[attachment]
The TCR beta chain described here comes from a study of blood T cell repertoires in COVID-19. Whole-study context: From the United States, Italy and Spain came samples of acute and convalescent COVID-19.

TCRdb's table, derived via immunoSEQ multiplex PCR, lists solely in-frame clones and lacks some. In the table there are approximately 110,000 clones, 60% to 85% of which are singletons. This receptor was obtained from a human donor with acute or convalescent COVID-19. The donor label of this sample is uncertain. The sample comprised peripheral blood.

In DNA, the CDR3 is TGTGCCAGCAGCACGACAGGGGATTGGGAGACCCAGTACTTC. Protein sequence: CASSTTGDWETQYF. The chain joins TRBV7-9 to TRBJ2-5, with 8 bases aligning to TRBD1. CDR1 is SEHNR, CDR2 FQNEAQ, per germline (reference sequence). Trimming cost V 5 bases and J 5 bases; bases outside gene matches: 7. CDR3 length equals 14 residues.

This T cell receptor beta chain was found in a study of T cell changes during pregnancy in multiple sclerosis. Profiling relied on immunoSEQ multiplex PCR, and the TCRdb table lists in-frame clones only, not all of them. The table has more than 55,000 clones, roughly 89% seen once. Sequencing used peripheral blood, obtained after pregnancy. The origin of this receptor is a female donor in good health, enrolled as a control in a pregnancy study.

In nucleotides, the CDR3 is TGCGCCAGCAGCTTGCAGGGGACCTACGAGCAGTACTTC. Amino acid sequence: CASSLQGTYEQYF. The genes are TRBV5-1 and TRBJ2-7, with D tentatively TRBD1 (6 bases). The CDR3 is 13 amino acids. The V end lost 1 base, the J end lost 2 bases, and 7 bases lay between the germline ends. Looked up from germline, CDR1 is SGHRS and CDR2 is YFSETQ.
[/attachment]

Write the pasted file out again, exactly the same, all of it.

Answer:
The TCR beta chain described here comes from a study of blood T cell repertoires in COVID-19. Whole-study context: From the United States, Italy and Spain came samples of acute and convalescent COVID-19.

TCRdb's table, derived via immunoSEQ multiplex PCR, lists solely in-frame clones and lacks some. In the table there are approximately 110,000 clones, 60% to 85% of which are singletons. This receptor was obtained from a human donor with acute or convalescent COVID-19. The donor label of this sample is uncertain. The sample comprised peripheral blood.

In DNA, the CDR3 is TGTGCCAGCAGCACGACAGGGGATTGGGAGACCCAGTACTTC. Protein sequence: CASSTTGDWETQYF. The chain joins TRBV7-9 to TRBJ2-5, with 8 bases aligning to TRBD1. CDR1 is SEHNR, CDR2 FQNEAQ, per germline (reference sequence). Trimming cost V 5 bases and J 5 bases; bases outside gene matches: 7. CDR3 length equals 14 residues.

This T cell receptor beta chain was found in a study of T cell changes during pregnancy in multiple sclerosis. Profiling relied on immunoSEQ multiplex PCR, and the TCRdb table lists in-frame clones only, not all of them. The table has more than 55,000 clones, roughly 89% seen once. Sequencing used peripheral blood, obtained after pregnancy. The origin of this receptor is a female donor in good health, enrolled as a control in a pregnancy study.

In nucleotides, the CDR3 is TGCGCCAGCAGCTTGCAGGGGACCTACGAGCAGTACTTC. Amino acid sequence: CASSLQGTYEQYF. The genes are TRBV5-1 and TRBJ2-7, with D tentatively TRBD1 (6 bases). The CDR3 is 13 amino acids. The V end lost 1 base, the J end lost 2 bases, and 7 bases lay between the germline ends. Looked up from germline, CDR1 is SGHRS and CDR2 is YFSETQ.